Legislative Milestones in Medicaid Coverage of Premiums and Cost Sharing for Low-Income Medicare Beneficiaries

Year Statute
1965 Medicare was enacted as Title XVIII and Medicaid was enacted as Title XIX of the Social Security Act of 1965 (P.L. 89-97). For low-income individuals entitled to both Medicare and Medicaid, the statute provided for Medicaid payment of Medicare Part B premiums as well as Medicare Part A and Part B deductibles and other cost sharing. However, it only allowed states to receive federal matching payments for Part B premiums paid on behalf of individuals receiving cash assistance through certain means-tested programs.
1967 The Social Security Amendments of 1967 (P.L. 90-248) prohibited federal financial participation (i.e. federal Medicaid matching funds) for Medicaid services that could have been paid for by Medicare Part B if an individual had been enrolled.
1986 The Omnibus Budget Reconciliation Act of 1986 (P.L. 99-509) created the Qualified Medicare Beneficiary (QMB) program as a state option. This was the first of the programs now commonly referred to as the Medicare Savings Programs (MSPs).
1988 The Medicare Catastrophic Coverage Act of 1988 (MCCA, P.L. 100-360) contained provisions that required states to cover QMBs but limited Medicaid benefits to Medicare premiums and cost sharing. Most of the MCCA was repealed in 1989, but the MSP requirements for QMB coverage remained in law.
1989 The Omnibus Budget Reconciliation Act of 1989 (P.L. 101-239) created a second MSP, the Qualified Disabled and Working Individuals (QDWI) program and prohibited providers from billing QMB beneficiaries for any amount that exceeds the Medicare rate.
1990 The Omnibus Budget Reconciliation Act of 1990 (P.L. 101-508) established a third MSP, the Specified Low-Income Medicare Beneficiary (SLMB) program.
1997 The Balanced Budget Act of 1997 (BBA, P.L. 105-33) created the Qualified Individuals (QI) program; provided states the option to pay the lesser of (1) the full amount of Medicare deductibles and coinsurance or (2) the amount, if any, by which Medicaid’s rate for a service exceeds the amount already paid by Medicare. The BBA also specified that providers cannot bill beneficiaries for the difference between the Medicaid payment and the full Medicare cost-sharing amount when Medicaid pays less than the full amount of Medicare cost sharing.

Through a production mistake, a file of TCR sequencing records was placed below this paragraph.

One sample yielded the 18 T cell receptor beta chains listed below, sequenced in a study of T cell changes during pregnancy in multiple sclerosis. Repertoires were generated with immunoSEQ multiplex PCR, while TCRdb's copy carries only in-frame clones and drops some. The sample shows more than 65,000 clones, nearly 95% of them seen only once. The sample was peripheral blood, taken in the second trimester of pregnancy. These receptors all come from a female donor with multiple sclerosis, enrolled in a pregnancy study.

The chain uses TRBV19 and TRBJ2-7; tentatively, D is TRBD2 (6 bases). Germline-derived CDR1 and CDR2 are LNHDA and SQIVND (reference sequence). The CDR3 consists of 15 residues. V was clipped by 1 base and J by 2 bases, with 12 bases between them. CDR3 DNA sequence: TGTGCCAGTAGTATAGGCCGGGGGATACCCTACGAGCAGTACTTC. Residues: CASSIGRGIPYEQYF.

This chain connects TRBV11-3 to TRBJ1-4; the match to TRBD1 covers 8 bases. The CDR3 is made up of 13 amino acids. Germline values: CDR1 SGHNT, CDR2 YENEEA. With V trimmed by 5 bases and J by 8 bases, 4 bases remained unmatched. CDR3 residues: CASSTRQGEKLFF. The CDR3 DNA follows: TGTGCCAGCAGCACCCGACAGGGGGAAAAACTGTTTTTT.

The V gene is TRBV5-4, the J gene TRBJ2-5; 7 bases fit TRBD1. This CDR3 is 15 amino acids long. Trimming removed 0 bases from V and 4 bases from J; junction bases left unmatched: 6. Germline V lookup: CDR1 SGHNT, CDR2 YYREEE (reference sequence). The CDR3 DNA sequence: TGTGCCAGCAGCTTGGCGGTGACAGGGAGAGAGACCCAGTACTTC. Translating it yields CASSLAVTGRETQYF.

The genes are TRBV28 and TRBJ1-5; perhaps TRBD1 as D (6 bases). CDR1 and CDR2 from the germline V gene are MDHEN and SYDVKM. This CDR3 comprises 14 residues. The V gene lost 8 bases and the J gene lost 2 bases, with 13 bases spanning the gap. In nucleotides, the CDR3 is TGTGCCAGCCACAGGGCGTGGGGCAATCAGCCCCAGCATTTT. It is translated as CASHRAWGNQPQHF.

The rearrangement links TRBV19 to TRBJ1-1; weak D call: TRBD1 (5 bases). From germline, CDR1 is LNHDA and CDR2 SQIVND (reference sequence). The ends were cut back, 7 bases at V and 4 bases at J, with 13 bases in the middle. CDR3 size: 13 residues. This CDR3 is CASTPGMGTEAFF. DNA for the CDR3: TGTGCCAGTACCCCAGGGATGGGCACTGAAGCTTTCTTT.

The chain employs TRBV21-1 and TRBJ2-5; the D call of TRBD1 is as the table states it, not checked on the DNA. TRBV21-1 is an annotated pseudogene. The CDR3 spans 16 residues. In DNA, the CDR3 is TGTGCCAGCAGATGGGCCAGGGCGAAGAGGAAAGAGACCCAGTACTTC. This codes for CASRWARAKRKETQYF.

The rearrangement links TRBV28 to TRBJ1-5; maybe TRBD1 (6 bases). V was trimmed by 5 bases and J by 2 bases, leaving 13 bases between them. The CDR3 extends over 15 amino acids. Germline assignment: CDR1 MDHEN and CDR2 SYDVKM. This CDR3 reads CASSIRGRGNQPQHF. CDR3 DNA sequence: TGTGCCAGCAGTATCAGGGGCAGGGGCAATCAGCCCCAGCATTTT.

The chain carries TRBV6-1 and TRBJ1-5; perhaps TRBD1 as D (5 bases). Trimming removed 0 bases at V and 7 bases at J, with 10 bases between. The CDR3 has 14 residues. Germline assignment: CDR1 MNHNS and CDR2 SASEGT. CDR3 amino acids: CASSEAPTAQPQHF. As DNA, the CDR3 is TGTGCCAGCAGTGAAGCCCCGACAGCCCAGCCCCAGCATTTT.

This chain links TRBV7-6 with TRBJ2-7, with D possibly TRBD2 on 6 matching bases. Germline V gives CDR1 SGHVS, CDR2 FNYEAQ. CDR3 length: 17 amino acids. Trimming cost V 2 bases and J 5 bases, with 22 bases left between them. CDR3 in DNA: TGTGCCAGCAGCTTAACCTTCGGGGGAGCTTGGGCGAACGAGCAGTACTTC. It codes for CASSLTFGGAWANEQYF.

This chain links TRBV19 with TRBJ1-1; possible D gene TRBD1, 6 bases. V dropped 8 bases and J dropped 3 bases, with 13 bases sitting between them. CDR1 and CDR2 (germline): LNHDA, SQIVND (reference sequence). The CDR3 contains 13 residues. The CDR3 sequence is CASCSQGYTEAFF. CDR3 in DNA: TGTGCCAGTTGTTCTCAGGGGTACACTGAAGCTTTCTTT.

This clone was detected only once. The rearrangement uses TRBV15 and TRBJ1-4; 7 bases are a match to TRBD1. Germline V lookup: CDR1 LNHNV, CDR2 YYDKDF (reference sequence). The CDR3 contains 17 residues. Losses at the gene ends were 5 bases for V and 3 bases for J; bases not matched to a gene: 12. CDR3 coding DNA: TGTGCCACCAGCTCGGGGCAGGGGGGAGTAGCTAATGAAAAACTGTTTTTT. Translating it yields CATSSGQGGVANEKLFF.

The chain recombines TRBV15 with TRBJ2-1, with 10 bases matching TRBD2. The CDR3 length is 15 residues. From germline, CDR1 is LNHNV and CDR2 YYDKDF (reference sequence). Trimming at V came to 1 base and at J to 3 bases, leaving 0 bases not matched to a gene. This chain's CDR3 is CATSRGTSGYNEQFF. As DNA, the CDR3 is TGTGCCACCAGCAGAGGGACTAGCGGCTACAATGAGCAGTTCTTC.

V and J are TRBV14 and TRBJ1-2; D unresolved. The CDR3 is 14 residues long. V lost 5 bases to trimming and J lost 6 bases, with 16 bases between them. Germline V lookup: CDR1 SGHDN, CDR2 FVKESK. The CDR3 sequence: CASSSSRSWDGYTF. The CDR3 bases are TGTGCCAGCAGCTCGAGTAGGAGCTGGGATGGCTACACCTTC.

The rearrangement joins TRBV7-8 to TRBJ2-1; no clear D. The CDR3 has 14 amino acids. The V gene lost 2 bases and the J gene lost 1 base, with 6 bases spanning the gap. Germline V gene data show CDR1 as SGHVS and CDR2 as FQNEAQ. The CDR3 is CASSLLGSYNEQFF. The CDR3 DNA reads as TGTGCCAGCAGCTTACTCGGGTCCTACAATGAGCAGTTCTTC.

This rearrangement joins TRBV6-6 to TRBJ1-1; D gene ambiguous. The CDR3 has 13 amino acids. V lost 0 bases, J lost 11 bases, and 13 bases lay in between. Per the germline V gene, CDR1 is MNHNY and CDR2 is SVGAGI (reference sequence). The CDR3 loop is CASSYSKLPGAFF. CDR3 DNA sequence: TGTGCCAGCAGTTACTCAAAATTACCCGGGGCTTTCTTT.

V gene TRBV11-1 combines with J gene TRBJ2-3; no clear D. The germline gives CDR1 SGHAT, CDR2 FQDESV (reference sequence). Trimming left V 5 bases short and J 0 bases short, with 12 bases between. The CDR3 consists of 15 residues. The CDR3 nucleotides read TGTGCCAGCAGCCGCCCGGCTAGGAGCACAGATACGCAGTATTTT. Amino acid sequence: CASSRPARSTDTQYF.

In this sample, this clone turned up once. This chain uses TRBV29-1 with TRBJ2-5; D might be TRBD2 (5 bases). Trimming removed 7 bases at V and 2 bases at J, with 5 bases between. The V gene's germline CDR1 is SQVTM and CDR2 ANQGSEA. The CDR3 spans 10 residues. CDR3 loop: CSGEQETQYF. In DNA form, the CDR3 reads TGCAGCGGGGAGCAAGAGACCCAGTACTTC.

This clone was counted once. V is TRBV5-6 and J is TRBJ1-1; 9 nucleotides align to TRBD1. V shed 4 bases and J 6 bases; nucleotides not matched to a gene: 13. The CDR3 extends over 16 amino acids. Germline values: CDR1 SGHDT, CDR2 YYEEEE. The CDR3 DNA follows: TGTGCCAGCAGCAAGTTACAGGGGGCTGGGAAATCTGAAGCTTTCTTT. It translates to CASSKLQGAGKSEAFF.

2003 The Medicare Prescription Drug, Improvement, and Modernization Act of 2003 (MMA, P.L. 108-173) established the Medicare Part D program and the Part D low-income subsidy (LIS) program. The MMA also required higher income Medicare beneficiaries to pay a higher percentage of the Part B premium.
2008 The Medicare Improvements for Patients and Providers Act of 2008 (P.L. 110-275) increased the federal asset limits for MSPs (which had previously been frozen at $4,000 for an individual and $6,000 for couples) to the same level as the full Part D LIS asset limits and indexed to inflation thereafter. It also required the Social Security Administration to transfer information from an LIS application to the state Medicaid agency, requiring the agency to use the information to initiate an MSP enrollment application.
2010 The Patient Protection and Affordable Care Act (ACA, P.L. 111-142, as amended) eliminated Part D cost sharing for full-benefit dually eligible beneficiaries receiving home and community based services who would otherwise require institutional care (beneficiaries residing in institutional settings already had no cost sharing). The ACA also prohibited Medicare Advantage plans and their providers from directly charging dual eligible for Medicare Part A and Part B cost sharing.
2015 The Medicare Access and CHIP Reauthorization Act (P.L. 114-10) permanently extended the QI program.

Source: MACPAC analysis as of March 2016.